Donegal-based E&I Engineering
One of Donegal's largest employers will remain open, despite calls for it close due to the coronavirus crisis.
Management at E&I Engineering have moved to alleviate fears of inadequate measures to combat the spread of Covid-19.
Concerns have been raised amongst staff of the Burnfoot-based plant. A number of social media posts over the weekend also called for the plant to shut down temporarily.
Staff at the engineering plant contacted the Inish Times expressing fears that not enough has been done to protect workers from being exposed to the coronavirus.
The Inish Times has also been contacted by residents in the Burnfoot area concerned at the volume of E&I employees using local amenities.
One employee, who did not wished to be named, said: “Not enough is being done to protect workers. No protective clothing has been given to workers. There's hardly any hand sanitiser.
“We are all crammed in there so there's no chance of social distancing. It's just business as usual.”
Last week An Taoiseach Leo Varadkar announced strict new measures to help flatten the curve of the coronavirus.
In his speech, the Taoiseach said that for a two week period until Easter Sunday, everyone must stay at home unless their work was essential or if they were buying food or travelling to medical appointments. People may only leave their homes to exercise within a two kilometre radius of their homes.
The government also provided a list of businesses that have been deemed as 'essential', which management at E&I comfirmed includes them.
E&I Engineering managing director Philip O'Doherty told the Inish Times that the health and safety of staff has been of "primary concern" of management.
He said a number of measures have been implemented at the firm to help stop the spread of the virus amongst staff.
“We are an essential business,” Mr O'Doherty said. “We supply critical power clients at data centres and in hospitals particularly.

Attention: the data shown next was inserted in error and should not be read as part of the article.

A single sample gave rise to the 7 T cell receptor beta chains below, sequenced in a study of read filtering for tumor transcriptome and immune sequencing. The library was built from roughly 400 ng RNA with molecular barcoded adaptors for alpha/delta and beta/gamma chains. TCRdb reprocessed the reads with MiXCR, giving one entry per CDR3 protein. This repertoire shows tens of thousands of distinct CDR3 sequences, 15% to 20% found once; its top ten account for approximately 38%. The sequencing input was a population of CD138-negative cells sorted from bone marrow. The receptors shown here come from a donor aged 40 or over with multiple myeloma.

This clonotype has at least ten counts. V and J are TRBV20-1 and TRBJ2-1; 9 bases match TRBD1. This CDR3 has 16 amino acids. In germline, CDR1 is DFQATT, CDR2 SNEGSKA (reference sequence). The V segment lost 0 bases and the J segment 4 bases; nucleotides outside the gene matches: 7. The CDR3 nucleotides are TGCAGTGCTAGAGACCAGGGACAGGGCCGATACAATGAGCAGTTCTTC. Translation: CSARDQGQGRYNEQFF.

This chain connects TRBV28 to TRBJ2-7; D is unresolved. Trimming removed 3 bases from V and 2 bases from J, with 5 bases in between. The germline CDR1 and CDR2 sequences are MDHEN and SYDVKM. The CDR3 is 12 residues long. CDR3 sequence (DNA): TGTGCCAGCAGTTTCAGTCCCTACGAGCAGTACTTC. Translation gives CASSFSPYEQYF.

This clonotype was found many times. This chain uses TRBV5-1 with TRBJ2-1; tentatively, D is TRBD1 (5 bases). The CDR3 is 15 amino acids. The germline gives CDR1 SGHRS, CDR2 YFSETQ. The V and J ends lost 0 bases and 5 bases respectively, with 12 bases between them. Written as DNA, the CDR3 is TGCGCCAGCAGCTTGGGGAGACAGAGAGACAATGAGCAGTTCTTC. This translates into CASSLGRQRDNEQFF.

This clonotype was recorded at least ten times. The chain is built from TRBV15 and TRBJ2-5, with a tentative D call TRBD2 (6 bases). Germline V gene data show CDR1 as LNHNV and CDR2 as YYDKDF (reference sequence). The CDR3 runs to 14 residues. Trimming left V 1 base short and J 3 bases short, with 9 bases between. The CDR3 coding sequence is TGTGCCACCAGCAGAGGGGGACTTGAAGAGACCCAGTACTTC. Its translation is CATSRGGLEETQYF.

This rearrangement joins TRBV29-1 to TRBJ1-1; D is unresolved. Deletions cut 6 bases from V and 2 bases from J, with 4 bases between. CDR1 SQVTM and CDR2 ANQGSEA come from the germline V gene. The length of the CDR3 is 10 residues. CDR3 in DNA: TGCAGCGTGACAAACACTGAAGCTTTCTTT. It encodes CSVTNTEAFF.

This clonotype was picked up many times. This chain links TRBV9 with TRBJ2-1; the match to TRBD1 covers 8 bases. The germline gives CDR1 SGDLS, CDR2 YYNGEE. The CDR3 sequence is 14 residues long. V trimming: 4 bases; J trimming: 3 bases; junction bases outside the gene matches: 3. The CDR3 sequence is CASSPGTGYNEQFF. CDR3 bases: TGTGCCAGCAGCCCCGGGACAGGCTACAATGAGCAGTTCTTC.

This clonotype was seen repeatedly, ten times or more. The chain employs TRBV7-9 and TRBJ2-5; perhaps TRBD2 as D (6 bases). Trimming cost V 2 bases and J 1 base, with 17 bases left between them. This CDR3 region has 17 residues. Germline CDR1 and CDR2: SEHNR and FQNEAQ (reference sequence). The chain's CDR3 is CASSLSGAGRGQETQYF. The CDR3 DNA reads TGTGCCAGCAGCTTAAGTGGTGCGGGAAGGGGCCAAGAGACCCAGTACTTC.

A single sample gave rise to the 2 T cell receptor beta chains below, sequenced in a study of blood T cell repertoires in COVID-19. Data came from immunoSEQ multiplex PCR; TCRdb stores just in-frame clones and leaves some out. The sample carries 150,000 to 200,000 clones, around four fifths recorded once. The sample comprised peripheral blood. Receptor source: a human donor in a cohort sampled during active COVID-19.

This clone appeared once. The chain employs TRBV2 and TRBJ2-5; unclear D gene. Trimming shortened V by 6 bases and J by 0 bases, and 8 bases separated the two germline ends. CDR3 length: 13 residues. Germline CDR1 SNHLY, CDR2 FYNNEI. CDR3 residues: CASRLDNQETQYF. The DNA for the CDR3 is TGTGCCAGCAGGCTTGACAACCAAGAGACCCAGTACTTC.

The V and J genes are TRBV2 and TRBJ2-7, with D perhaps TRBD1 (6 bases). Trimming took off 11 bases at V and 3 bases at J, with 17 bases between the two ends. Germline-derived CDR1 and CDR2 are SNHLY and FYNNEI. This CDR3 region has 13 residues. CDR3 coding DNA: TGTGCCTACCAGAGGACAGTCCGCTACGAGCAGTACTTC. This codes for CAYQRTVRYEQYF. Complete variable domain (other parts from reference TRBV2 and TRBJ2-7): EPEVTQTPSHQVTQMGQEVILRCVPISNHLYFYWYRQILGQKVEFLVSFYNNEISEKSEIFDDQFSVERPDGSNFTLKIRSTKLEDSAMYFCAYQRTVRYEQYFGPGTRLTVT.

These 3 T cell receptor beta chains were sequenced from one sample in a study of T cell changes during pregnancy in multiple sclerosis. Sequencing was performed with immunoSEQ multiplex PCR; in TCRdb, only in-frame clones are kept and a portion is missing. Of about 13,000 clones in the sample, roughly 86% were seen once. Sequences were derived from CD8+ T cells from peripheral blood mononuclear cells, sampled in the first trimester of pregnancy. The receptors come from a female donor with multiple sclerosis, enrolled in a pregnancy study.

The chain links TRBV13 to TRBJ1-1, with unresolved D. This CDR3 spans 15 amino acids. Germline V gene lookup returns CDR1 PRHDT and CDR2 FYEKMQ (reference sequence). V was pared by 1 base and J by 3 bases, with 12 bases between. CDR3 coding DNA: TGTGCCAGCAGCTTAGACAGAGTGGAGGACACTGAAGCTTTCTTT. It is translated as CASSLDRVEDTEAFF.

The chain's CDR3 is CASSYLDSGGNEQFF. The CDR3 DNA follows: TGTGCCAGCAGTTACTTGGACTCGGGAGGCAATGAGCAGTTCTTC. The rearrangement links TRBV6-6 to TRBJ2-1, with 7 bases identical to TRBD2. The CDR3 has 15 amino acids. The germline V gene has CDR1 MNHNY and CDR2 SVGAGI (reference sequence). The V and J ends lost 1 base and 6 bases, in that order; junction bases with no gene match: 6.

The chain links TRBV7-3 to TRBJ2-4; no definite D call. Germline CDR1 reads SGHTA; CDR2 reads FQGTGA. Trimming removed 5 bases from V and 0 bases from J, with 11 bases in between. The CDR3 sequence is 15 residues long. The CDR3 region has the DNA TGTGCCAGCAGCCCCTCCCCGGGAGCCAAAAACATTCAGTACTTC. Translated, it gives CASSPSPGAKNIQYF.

“Our Switchgear needs to ensure reliable continuous electrical power to these facilities.
“The staff's health and safety is of the upmost importance and we have been following the guidelines set out by the government.”
Asked about the calls to close the plant in Burnfoot, Mr O'Doherty said: “I would ask these people to read the list of essential businesses that Leo Varadkar talked about.
“We are clearly one of those businesses that he was talking about.”
The measures, implemented across E&I sites in Burnfoot and Campsie in Derry, include: reduced number of workers in buildings at one time, staggered shift times, remote access for office workers, increased cleaning of facilities, new 'hand wash breaks' four times per shift, staggered break times and 'safe space' mechanisms within all canteens and kitchen areas to ensure the two metre social distancing guidelines are met.
Staff at the Burnfoot site have now also been banned from leaving company grounds apart from returning to their cars, due to the concerns of local residents.
Staff who leave the companies car park in their vehicles, for whatever reason, will not be permitted re-entry to the car park or work that day.
All employees have been instructed to bring packed lunches.
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